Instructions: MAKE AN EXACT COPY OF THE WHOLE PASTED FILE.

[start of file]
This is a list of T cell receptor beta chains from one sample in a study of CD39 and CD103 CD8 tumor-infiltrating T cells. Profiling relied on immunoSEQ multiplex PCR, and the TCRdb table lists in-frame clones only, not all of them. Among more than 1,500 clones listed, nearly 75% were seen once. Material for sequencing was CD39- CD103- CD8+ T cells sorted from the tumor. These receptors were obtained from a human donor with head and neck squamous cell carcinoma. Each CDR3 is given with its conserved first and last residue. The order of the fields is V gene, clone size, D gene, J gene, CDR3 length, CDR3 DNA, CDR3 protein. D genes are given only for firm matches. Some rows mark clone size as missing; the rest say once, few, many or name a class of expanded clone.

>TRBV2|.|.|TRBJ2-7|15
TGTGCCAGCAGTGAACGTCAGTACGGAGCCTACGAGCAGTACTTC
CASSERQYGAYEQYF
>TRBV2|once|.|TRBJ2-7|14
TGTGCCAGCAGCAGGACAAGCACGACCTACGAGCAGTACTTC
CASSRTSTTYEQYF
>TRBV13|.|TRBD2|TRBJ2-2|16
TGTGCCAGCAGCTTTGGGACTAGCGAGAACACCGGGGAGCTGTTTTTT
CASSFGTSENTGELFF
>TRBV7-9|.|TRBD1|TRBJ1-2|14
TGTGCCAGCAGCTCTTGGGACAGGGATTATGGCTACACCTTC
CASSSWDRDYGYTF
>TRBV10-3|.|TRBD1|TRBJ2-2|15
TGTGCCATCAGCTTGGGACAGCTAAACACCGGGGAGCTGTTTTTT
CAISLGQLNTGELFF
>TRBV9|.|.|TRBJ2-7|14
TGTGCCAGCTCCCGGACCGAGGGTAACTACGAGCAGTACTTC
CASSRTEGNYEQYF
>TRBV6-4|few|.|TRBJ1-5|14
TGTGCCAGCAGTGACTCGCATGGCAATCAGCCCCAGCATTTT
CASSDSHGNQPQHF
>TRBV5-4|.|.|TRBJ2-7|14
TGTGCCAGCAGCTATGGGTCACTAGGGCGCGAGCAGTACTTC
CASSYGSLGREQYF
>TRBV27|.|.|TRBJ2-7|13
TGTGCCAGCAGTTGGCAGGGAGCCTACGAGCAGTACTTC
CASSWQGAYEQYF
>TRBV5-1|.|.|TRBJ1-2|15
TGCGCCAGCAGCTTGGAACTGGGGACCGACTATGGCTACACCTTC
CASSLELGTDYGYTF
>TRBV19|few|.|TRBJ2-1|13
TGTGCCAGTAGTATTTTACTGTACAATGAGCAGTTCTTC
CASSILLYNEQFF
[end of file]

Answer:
This is a list of T cell receptor beta chains from one sample in a study of CD39 and CD103 CD8 tumor-infiltrating T cells. Profiling relied on immunoSEQ multiplex PCR, and the TCRdb table lists in-frame clones only, not all of them. Among more than 1,500 clones listed, nearly 75% were seen once. Material for sequencing was CD39- CD103- CD8+ T cells sorted from the tumor. These receptors were obtained from a human donor with head and neck squamous cell carcinoma. Each CDR3 is given with its conserved first and last residue. The order of the fields is V gene, clone size, D gene, J gene, CDR3 length, CDR3 DNA, CDR3 protein. D genes are given only for firm matches. Some rows mark clone size as missing; the rest say once, few, many or name a class of expanded clone.

>TRBV2|.|.|TRBJ2-7|15
TGTGCCAGCAGTGAACGTCAGTACGGAGCCTACGAGCAGTACTTC
CASSERQYGAYEQYF
>TRBV2|once|.|TRBJ2-7|14
TGTGCCAGCAGCAGGACAAGCACGACCTACGAGCAGTACTTC
CASSRTSTTYEQYF
>TRBV13|.|TRBD2|TRBJ2-2|16
TGTGCCAGCAGCTTTGGGACTAGCGAGAACACCGGGGAGCTGTTTTTT
CASSFGTSENTGELFF
>TRBV7-9|.|TRBD1|TRBJ1-2|14
TGTGCCAGCAGCTCTTGGGACAGGGATTATGGCTACACCTTC
CASSSWDRDYGYTF
>TRBV10-3|.|TRBD1|TRBJ2-2|15
TGTGCCATCAGCTTGGGACAGCTAAACACCGGGGAGCTGTTTTTT
CAISLGQLNTGELFF
>TRBV9|.|.|TRBJ2-7|14
TGTGCCAGCTCCCGGACCGAGGGTAACTACGAGCAGTACTTC
CASSRTEGNYEQYF
>TRBV6-4|few|.|TRBJ1-5|14
TGTGCCAGCAGTGACTCGCATGGCAATCAGCCCCAGCATTTT
CASSDSHGNQPQHF
>TRBV5-4|.|.|TRBJ2-7|14
TGTGCCAGCAGCTATGGGTCACTAGGGCGCGAGCAGTACTTC
CASSYGSLGREQYF
>TRBV27|.|.|TRBJ2-7|13
TGTGCCAGCAGTTGGCAGGGAGCCTACGAGCAGTACTTC
CASSWQGAYEQYF
>TRBV5-1|.|.|TRBJ1-2|15
TGCGCCAGCAGCTTGGAACTGGGGACCGACTATGGCTACACCTTC
CASSLELGTDYGYTF
>TRBV19|few|.|TRBJ2-1|13
TGTGCCAGTAGTATTTTACTGTACAATGAGCAGTTCTTC
CASSILLYNEQFF